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OBJECTIVES: To test two measures of visual cortical function in the first year of life as early markers of functionally significant brain damage in infants born preterm: orientation-reversal visual event-related potentials (OR-VERP) and a behavioural test of cortically controlled visual attention-fixation shifts under competition (FS). Also to examine how these measures relate to (1) perinatal brain insults identified by MRI, and (2) later neurodevelopmental status. PATIENTS AND METHODS: After neonatal and term-age-equivalent MRI, 26 preterm infants (<32 weeks of gestational age, mean 28.1 weeks) were given the OR-VERP and FS tests before 12 months post-term age and a neurodevelopmental assessment (Griffiths Scales) at 2 years. MRI scans examined for parenchymal lesions, intraventricular haemorrhage, ventricular dilatation and diffuse excessive high signal intensity were classified into three categories of severity. Cortical visual test results were compared across these categories and examined as predictors of developmental status at 2 years. RESULTS: 26 infants were studied. 13/25 infants showed significant OR-VERP responses. 12/26 showed normal FS performance. On both tests, the proportion of infants meeting these criteria decreased significantly with MRI severity. As predictors of Griffiths developmental quotient < or =80, the FS test had a sensitivity of 100%, a specificity of 61%, and positive and negative predictive values of 50% and 100%, respectively; corresponding values for OR-VERP were 86%, 65%, 50% and 92% . CONCLUSIONS: Visual cortical tests can provide early indicators of the functional impact of perinatal brain damage in the preterm infant.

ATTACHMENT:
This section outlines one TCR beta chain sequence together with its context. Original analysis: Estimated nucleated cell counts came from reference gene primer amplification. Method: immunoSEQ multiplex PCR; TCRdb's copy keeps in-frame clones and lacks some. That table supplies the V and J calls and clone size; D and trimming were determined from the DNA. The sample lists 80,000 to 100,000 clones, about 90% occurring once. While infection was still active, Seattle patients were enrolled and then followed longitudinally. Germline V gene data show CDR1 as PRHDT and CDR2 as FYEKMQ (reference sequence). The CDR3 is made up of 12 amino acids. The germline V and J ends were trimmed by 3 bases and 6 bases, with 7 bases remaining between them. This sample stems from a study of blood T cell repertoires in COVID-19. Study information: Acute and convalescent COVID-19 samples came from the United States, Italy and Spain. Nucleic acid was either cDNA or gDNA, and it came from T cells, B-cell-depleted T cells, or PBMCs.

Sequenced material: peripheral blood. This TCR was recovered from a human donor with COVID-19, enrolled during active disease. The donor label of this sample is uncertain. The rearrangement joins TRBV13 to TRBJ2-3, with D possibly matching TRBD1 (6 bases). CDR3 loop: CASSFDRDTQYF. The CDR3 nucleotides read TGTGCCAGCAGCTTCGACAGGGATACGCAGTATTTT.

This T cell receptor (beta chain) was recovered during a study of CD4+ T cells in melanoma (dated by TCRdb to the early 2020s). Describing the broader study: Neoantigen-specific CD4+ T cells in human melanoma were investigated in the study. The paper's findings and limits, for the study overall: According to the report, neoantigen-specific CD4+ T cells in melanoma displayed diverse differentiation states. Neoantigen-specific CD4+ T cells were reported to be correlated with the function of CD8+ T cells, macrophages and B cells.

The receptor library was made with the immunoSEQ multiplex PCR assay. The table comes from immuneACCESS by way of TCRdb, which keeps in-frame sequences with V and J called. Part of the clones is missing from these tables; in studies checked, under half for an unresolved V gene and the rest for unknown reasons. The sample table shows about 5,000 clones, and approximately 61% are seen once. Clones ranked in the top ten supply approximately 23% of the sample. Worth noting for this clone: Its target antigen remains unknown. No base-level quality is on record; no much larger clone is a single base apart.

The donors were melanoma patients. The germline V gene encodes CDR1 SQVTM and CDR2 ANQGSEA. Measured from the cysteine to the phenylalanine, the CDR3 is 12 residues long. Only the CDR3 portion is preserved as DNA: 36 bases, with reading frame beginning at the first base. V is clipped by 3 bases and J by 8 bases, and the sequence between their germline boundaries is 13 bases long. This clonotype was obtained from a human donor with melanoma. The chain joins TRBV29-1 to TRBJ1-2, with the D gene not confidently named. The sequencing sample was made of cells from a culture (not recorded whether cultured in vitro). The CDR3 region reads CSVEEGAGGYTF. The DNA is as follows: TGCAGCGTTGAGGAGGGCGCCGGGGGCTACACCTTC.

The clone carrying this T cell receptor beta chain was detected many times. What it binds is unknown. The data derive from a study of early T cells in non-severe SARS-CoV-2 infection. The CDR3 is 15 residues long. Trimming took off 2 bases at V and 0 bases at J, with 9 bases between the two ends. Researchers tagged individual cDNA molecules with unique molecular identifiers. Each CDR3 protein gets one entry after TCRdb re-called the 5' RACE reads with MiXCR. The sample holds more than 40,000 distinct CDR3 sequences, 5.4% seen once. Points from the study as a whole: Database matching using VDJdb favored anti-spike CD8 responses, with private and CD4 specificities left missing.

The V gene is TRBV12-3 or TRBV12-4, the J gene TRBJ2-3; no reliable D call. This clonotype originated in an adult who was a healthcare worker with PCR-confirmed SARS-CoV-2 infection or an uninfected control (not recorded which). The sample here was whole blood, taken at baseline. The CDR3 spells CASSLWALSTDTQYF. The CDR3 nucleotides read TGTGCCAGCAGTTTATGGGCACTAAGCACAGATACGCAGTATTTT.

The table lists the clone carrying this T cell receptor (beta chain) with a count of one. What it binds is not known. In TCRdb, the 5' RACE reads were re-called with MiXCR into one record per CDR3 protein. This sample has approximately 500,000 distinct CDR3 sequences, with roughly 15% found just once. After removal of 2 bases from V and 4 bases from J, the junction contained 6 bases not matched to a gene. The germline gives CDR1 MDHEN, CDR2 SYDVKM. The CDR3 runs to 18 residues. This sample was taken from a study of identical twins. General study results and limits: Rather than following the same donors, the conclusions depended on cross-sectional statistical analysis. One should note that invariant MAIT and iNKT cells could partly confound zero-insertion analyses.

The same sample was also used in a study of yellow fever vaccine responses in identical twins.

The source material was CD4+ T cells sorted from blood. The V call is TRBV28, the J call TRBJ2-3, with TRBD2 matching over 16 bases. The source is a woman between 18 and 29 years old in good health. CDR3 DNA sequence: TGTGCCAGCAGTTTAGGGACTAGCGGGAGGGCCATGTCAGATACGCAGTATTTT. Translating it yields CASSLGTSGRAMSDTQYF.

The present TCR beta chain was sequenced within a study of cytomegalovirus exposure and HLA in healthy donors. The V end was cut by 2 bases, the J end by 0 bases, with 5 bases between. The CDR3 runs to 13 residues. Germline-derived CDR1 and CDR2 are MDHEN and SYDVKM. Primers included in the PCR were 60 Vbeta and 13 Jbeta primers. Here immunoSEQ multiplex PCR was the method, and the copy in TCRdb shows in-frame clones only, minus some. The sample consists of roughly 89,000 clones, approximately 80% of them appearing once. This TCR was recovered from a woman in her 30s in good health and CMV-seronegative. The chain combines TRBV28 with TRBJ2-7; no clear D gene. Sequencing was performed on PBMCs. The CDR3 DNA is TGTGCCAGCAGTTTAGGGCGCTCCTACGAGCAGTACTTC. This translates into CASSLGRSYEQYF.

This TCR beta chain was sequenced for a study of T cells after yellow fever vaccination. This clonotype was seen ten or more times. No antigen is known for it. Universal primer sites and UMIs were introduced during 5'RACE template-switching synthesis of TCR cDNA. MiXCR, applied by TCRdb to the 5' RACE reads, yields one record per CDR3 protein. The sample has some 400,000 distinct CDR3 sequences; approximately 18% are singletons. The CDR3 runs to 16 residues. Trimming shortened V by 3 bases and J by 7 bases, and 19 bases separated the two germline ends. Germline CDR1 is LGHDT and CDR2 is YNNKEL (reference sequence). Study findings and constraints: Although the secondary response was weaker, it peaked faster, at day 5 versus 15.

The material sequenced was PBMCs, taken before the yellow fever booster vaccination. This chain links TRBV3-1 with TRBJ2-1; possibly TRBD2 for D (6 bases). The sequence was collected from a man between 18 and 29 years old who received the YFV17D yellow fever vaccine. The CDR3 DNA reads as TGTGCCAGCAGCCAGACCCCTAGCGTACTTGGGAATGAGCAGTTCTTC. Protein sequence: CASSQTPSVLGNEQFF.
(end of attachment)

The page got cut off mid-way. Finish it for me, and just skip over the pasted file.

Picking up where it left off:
Original publication

DOI

10.1136/adc.2007.116988

Type

Journal article

Journal

Arch Dis Child Fetal Neonatal Ed

Publication Date

07/2008

Volume

93

Pages

F292 - F297

Keywords

Cerebral Ventricles, Child Development, Cohort Studies, Developmental Disabilities, Female, Humans, Infant, Newborn, Infant, Premature, Infant, Premature, Diseases, Magnetic Resonance Imaging, Male, Vision, Ocular, Visual Cortex